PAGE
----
0
$\begingroup$

I am reading this tuorial on constrastive divergence and at the end of page 2 they define the expectation given the data. I am unclear on what this means? How is this different from regular expected value?

$\endgroup$
  • $\begingroup$ Maybe they just mean the empirical mean? $\endgroup$ – kjetil b halvorsen Dec 16 '16 at 12:21
  • $\begingroup$ of the sample ? $\endgroup$ – user2879934 Dec 16 '16 at 13:06
  • $\begingroup$ It would be helpful to put the relevant equations in the question. In general "expected value given the data" would refer to a combination of this and this. $\endgroup$ – GeoMatt22 Dec 16 '16 at 14:25
  • $\begingroup$ If I have found the part you mean, you misquote what it says there. It doesn't say "given the data" it says "given the data distribution". The distinction is important. $\endgroup$ – Glen_b -Reinstate Monica Dec 16 '16 at 23:33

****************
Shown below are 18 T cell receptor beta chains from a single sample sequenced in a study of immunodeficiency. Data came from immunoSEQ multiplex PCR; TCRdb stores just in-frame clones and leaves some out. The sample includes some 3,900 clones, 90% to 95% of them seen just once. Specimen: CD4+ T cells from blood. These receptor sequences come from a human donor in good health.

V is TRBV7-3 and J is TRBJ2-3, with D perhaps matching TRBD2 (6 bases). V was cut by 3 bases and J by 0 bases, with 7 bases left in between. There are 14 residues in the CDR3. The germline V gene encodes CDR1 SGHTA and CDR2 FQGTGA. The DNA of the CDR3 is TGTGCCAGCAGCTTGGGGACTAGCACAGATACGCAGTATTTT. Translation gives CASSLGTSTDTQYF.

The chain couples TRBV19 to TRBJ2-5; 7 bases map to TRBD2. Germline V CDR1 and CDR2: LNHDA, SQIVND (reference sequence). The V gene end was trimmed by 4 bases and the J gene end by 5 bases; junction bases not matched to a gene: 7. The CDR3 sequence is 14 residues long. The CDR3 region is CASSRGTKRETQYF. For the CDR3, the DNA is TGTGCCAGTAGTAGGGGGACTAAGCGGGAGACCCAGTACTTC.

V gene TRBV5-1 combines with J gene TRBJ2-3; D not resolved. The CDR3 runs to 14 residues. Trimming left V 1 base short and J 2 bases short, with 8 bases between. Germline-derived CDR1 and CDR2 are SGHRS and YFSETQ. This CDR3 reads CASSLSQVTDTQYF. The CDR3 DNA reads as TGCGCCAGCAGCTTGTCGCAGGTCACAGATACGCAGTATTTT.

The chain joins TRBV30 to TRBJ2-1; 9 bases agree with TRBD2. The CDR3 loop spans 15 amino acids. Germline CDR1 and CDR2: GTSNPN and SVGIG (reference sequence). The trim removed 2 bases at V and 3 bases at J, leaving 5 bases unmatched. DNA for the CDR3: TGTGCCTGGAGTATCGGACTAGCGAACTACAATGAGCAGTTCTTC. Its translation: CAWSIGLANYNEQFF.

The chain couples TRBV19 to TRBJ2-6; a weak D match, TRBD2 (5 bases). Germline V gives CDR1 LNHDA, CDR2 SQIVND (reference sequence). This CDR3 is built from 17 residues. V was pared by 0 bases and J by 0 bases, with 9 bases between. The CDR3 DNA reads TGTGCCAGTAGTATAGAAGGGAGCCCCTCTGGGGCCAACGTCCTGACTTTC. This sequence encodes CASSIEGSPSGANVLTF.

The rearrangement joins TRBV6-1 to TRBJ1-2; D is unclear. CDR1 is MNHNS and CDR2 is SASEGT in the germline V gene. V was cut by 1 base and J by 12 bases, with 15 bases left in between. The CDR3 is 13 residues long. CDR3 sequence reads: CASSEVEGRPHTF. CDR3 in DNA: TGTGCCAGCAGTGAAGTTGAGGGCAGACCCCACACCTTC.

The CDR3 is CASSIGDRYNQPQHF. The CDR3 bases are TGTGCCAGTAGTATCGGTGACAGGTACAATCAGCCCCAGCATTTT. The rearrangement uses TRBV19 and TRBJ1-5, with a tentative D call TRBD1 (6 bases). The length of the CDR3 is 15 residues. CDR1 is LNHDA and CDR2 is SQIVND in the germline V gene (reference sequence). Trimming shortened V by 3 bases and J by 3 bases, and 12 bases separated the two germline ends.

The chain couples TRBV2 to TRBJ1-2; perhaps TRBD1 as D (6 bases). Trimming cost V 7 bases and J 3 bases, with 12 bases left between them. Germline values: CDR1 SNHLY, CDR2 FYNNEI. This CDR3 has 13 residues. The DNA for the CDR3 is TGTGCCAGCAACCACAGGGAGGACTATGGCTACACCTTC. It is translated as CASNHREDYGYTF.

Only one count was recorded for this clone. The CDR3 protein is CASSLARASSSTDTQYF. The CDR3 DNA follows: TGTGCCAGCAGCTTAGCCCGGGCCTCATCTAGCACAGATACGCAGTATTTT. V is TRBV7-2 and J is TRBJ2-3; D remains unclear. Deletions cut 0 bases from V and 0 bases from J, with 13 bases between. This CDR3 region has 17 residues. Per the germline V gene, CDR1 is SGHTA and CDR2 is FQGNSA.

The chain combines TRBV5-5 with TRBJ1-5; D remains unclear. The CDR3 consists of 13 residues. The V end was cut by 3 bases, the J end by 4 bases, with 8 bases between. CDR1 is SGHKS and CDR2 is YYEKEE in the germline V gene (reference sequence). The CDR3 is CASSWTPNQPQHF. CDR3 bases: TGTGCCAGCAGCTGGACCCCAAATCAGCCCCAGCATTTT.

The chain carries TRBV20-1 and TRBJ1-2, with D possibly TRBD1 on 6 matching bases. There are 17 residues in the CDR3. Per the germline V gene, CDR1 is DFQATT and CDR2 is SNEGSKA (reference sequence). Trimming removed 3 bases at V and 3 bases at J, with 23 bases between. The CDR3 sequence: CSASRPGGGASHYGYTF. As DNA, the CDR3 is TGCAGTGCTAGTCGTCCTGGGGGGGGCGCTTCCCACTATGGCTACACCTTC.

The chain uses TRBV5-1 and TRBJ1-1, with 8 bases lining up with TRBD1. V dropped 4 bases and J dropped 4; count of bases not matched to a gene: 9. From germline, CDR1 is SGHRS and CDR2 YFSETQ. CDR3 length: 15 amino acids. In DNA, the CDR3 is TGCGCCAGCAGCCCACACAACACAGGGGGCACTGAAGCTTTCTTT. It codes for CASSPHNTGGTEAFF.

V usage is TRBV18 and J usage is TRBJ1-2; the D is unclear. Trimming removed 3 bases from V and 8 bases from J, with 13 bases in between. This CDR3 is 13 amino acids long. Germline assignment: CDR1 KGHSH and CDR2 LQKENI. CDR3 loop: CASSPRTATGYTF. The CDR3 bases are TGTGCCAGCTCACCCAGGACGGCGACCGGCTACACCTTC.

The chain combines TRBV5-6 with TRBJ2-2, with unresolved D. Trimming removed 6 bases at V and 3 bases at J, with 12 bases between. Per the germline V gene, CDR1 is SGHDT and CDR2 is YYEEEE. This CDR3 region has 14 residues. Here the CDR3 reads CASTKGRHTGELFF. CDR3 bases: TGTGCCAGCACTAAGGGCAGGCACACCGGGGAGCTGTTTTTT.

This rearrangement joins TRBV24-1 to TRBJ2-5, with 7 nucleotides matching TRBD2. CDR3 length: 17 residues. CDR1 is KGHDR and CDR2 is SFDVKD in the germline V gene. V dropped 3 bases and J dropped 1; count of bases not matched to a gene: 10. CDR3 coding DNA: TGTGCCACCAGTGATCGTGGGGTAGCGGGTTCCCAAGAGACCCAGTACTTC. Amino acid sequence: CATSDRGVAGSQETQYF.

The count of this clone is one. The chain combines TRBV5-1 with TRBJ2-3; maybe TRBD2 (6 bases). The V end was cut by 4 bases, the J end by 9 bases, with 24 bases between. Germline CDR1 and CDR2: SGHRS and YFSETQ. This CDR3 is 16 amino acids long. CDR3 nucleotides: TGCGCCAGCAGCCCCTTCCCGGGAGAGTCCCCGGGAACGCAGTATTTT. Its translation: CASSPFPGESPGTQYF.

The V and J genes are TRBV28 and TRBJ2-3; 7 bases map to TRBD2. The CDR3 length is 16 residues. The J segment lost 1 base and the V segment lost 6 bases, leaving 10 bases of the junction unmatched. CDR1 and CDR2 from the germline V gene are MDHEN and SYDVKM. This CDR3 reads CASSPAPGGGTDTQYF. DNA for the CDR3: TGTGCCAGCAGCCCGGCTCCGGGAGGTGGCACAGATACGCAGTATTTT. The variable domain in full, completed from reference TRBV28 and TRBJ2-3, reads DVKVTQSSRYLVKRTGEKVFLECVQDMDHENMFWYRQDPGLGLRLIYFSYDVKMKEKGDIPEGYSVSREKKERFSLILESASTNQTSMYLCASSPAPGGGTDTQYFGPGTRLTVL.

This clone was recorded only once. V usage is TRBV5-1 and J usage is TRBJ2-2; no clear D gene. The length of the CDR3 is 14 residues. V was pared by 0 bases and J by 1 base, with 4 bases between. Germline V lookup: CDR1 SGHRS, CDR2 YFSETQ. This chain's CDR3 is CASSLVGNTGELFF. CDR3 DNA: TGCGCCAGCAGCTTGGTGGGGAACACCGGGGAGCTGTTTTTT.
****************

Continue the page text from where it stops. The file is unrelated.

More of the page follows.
• $\begingroup$ What is the distinction $\endgroup$ – user2879934 Dec 17 '16 at 0:47
0
$\begingroup$

In that context, it is still referring to a population mean.

The distribution F(X) in the question has population parameter vector $\Theta$. It's just a nonstandard notation.

$\endgroup$

Your Answer

By clicking “Post Your Answer”, you agree to our terms of service, privacy policy and cookie policy

Not the answer you're looking for? Browse other questions tagged or ask your own question.